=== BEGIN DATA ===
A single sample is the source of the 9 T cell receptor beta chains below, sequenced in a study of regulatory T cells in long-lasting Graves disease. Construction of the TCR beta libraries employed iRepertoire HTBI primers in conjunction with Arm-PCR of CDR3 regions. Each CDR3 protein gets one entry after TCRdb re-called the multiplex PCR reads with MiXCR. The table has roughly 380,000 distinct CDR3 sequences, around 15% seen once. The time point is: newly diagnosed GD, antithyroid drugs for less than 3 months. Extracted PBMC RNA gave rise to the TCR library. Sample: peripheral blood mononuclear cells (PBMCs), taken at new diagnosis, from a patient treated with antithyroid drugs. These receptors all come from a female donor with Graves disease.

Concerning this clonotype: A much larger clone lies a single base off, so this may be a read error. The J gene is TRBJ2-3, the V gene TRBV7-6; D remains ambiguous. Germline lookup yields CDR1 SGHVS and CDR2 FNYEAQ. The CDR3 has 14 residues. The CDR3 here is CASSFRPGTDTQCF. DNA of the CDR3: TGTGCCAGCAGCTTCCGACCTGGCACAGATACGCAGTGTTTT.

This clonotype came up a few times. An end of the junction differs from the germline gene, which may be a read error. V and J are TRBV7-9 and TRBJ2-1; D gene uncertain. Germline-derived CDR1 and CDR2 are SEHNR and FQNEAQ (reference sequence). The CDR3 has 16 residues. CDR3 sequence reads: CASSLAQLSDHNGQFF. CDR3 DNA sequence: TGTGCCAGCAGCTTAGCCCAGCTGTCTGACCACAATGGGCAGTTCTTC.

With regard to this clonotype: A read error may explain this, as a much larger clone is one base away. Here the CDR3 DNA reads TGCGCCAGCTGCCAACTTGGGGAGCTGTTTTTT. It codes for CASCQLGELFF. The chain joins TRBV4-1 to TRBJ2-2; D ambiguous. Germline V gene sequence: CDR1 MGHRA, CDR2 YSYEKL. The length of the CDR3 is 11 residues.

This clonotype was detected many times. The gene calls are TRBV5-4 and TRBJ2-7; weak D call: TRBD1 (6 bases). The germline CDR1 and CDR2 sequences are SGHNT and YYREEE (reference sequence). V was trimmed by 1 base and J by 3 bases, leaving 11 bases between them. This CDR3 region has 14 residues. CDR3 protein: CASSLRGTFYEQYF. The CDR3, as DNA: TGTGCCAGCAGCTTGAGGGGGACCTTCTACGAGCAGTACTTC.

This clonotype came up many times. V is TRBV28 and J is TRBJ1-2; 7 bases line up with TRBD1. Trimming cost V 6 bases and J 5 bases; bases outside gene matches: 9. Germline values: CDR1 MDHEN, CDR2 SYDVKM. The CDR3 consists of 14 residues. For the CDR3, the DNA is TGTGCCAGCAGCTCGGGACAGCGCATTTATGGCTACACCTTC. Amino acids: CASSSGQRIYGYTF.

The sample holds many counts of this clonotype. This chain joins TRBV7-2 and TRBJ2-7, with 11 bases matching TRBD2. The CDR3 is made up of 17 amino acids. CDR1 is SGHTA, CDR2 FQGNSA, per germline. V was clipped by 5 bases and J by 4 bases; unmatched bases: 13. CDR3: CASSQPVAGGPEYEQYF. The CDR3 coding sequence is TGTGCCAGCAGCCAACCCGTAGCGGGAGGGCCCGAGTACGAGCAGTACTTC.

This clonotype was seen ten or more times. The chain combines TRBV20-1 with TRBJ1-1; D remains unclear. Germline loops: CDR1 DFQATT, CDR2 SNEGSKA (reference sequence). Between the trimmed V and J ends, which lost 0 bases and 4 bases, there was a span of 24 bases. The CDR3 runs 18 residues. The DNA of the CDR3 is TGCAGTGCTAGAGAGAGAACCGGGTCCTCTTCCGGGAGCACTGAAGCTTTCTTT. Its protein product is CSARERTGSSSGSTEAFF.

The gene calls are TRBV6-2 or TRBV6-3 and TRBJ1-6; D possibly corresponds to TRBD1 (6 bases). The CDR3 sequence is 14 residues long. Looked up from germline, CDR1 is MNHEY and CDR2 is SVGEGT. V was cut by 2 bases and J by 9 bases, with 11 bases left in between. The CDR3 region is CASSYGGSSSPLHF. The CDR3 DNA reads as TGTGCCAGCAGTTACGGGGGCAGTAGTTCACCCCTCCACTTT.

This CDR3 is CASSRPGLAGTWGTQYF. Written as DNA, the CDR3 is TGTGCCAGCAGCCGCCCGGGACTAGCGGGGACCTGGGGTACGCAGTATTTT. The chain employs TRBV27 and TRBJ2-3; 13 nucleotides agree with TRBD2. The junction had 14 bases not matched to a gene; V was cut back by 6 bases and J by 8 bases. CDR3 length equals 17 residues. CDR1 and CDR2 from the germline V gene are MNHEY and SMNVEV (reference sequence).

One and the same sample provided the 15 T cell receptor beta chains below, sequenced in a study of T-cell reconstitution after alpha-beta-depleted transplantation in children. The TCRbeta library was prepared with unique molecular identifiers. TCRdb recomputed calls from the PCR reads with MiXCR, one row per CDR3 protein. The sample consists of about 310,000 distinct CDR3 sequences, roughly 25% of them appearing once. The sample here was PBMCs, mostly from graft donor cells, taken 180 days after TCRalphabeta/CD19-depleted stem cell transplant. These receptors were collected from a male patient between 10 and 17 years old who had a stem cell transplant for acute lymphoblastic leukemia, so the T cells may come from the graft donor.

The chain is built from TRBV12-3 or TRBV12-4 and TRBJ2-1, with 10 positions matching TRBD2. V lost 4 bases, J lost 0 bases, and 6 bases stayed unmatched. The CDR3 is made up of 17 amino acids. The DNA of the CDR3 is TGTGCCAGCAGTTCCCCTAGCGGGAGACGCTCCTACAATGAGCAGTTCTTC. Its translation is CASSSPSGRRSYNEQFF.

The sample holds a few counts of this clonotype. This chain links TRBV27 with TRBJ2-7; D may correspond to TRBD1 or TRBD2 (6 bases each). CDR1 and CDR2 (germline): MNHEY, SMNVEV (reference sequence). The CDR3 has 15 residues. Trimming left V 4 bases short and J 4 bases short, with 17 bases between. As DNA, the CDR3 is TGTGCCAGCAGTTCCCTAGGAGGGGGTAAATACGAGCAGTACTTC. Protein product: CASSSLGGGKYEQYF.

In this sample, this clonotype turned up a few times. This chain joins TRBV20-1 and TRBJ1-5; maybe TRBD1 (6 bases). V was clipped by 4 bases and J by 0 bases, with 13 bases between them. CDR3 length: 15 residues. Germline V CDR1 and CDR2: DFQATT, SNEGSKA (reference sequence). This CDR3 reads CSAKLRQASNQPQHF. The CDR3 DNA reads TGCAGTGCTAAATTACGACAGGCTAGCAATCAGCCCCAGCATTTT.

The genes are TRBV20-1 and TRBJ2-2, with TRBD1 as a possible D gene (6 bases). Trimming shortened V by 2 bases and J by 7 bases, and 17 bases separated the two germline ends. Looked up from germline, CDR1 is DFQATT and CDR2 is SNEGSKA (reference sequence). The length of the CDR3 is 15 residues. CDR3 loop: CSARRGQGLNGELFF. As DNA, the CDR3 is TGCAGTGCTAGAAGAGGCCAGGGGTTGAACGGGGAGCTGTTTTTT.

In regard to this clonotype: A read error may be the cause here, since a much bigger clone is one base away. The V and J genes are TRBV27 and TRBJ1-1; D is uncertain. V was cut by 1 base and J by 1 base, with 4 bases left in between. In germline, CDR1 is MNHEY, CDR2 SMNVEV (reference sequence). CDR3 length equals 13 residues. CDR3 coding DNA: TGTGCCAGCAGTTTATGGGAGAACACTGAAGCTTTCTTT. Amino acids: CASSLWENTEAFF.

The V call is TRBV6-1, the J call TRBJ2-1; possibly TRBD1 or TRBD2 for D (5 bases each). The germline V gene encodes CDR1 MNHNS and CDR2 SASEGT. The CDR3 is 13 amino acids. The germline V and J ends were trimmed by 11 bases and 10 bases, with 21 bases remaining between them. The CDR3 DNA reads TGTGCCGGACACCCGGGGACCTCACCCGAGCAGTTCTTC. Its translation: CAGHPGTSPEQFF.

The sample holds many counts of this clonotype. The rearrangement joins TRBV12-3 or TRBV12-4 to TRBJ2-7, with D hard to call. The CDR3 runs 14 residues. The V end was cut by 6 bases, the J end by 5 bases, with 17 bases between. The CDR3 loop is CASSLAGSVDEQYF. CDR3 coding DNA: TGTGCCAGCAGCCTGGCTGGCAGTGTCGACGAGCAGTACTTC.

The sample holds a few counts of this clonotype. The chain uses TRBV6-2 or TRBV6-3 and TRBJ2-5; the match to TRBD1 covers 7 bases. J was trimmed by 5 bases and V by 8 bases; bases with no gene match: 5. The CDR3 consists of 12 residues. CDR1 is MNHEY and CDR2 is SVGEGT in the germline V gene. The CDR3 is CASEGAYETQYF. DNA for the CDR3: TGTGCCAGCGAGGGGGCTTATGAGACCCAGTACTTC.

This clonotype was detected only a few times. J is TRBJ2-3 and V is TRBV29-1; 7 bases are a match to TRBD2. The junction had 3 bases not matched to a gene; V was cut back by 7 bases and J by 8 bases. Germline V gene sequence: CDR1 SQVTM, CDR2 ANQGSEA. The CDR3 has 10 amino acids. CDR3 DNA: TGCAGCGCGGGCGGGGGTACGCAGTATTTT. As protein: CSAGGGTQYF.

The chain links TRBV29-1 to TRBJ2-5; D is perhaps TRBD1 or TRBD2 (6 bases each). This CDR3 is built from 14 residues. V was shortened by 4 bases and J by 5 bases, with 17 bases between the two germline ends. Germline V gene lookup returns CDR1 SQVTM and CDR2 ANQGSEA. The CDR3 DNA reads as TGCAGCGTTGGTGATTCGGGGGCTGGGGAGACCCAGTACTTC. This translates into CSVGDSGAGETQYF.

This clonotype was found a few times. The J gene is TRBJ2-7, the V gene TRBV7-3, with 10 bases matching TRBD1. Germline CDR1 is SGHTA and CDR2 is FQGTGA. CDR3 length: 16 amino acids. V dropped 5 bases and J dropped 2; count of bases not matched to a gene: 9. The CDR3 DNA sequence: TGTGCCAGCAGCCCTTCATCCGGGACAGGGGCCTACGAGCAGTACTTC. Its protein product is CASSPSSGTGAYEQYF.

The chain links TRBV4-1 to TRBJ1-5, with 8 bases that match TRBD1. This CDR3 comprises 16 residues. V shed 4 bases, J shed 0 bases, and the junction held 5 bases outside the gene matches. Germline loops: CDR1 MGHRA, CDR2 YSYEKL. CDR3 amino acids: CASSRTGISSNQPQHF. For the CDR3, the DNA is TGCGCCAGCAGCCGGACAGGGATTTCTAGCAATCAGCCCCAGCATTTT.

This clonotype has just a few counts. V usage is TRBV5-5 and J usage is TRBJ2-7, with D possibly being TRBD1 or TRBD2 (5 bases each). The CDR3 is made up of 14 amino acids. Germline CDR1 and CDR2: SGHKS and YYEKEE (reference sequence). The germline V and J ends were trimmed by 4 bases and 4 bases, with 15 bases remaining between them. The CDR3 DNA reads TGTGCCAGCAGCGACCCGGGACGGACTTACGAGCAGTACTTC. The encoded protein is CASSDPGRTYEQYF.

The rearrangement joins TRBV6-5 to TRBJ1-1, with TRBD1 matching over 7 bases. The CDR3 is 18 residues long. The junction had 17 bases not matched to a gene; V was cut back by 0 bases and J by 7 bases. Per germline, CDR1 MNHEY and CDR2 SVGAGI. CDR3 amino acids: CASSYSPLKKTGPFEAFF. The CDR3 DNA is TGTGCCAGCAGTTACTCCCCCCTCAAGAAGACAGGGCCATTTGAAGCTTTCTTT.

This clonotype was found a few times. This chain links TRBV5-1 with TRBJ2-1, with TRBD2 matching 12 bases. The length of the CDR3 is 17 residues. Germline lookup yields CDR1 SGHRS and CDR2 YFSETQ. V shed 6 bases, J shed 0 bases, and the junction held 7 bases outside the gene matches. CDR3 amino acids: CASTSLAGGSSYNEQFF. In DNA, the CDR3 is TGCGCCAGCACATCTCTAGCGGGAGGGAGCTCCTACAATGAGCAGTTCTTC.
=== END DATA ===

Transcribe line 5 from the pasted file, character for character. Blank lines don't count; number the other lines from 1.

This clonotype was detected many times. The gene calls are TRBV5-4 and TRBJ2-7; weak D call: TRBD1 (6 bases). The germline CDR1 and CDR2 sequences are SGHNT and YYREEE (reference sequence). V was trimmed by 1 base and J by 3 bases, leaving 11 bases between them. This CDR3 region has 14 residues. CDR3 protein: CASSLRGTFYEQYF. The CDR3, as DNA: TGTGCCAGCAGCTTGAGGGGGACCTTCTACGAGCAGTACTTC.